This document covers the process to follow for getting your changes into the prime repository. While there are many types of contribution, this section focuses on contributions made through GitHub and Git, or in other words assets that are managed using the version control system. It is assumed that Setup and Building have already been read and followed.


For any body of work intended for the prime repository start with a GitHub issue. The issue can be used to discuss the topic and clarify any problems related to it. Once progress has been made towards addressing the issue, a pull request is created that references the issue.

Reviewers provide feedback on the changes by adding comments to the pull request or associated commits. The Buildbot build/test procedure will run each time changes are pushed to the pull request’s branch, and the results are displayed in the pull request view.

Once all the changes and reviews are complete, one of the prime repository owners will merge the pull request into the prime repository, onto the develop branch.

Note that a bug is just a type of issue, and that resolving the bug should have both the implementation to fix the bug and a test that triggers the bug.

Figure %s gives a graphical overview of the developer contribution process. For more details, see the text below.

Developer contribution process.

Developer contribution process.

GitHub Issue

If an issue does not exist for the required work (e.g. implementation of a feature, fixing of a bug), then create a new one. The issue is the place to discuss the particulars related to the issue, discussions on determining the scope of the issue or clarification of any points that are unclear.


A GitHub issue may be assigned labels by the project administrators to help identify its status at a glance. General labels currently used for libCellML are:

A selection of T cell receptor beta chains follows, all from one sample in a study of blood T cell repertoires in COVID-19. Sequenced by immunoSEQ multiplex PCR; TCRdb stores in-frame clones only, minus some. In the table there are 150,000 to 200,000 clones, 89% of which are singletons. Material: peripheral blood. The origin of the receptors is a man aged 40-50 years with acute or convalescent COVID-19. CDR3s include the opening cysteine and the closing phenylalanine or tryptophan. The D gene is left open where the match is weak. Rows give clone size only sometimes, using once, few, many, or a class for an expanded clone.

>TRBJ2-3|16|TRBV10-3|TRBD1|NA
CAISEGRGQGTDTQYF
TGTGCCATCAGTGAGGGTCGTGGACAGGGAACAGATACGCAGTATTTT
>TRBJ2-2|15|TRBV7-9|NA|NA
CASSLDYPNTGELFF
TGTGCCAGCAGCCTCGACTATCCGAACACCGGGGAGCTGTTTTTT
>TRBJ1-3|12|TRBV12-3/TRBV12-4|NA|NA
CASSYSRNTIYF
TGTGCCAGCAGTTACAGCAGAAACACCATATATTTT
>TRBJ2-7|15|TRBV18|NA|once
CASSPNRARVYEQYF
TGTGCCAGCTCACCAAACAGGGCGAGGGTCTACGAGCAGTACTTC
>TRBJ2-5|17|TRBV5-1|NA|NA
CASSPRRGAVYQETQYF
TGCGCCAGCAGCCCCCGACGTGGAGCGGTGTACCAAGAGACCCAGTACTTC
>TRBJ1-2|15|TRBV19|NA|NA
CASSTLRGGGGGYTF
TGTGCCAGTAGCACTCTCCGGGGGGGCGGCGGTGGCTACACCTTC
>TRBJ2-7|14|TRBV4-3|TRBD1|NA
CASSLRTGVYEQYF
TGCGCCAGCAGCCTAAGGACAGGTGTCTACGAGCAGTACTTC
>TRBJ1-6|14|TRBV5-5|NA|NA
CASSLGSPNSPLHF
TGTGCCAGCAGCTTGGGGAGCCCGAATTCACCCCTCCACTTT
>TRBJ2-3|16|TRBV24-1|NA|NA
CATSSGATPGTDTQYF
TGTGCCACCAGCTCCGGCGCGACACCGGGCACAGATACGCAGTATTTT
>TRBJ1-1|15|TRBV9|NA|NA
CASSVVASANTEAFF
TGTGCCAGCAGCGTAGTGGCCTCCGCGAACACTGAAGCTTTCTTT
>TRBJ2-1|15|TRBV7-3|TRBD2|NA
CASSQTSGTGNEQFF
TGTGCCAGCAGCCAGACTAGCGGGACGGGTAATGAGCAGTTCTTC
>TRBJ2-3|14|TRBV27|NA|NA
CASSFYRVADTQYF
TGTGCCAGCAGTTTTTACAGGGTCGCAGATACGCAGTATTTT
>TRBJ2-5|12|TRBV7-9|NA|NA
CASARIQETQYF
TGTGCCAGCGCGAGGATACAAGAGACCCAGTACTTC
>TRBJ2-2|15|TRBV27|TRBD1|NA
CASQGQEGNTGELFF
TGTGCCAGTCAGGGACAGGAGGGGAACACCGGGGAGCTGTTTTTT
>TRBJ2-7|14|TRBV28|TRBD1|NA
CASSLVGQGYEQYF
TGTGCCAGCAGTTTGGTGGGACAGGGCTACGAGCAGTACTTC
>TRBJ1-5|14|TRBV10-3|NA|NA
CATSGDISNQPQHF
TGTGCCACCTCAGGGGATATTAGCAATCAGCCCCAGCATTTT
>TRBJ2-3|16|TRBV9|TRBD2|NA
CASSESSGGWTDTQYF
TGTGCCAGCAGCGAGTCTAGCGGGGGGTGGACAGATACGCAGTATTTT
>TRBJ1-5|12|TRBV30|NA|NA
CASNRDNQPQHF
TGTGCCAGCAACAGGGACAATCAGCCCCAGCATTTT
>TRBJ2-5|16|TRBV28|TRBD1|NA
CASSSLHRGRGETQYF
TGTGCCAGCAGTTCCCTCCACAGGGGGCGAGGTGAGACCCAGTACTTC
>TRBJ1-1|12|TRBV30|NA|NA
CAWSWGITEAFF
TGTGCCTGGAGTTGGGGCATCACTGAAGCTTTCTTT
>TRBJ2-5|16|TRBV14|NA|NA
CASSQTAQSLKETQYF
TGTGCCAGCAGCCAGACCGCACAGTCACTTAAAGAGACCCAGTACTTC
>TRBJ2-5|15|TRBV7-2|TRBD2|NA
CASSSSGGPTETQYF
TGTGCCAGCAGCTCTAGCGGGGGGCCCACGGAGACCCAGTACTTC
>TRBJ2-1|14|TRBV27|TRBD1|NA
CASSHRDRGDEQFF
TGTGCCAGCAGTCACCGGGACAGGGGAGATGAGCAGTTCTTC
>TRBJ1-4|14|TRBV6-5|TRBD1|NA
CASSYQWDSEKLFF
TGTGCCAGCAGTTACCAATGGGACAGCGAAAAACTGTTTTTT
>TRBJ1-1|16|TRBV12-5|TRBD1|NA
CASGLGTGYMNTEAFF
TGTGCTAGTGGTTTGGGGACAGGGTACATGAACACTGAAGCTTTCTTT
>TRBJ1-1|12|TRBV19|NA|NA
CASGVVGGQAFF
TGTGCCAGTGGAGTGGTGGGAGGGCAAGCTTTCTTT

• Bug: the issue identifies a malfunction in the current codebase.
  • Feature: the issue constitutes a request or plan for a new feature.
  • Needs tests: the issue requires test(s) to be complete. This may refer to a bug report, contributed code, comments, etc. in the issue.
  • Needs documentation: the issue requires documentation to be complete. This may refer to a bug report, contributed code, comments, etc. in the issue.
  • Needs reviewing: the issue requires further review from project participants to be complete. This may refer to a bug report, contributed code, comments, etc. in the issue.

In addition, a Platform label may be used to identify the issue as specific to a given platform (Windows/Linux/macOS). Milestone labels may be used to project when a feature is expected to be complete and/or indicate the priority of a given issue. Higher priority issues will take precedence and therefore be assigned a more immediate (lower) milestone number.

Topic Branch

A topic or feature branch is a branch that is local to you (and anyone you collaborate with), it is a branch that will not be available from the prime repository. All development work should be carried out on a topic branch, for example any major feature that you work on or minor bug fix. Before creating a local topic branch, pull the latest changes from the prime repository develop branch.

Git branching illustration.

Following this process will make it easier to have multiple topic branches at once and keep them in-sync with the prime repository develop branch, which will in turn make it easier to manage multiple pull requests.

The following Git command line commands show an example of how to create a topic branch for fixing a (hypothetical) bug described in issue #123:

git fetch prime develop
git checkout develop # Not required if already on develop branch
git merge prime/develop
git checkout -b issue123

Test Driven Development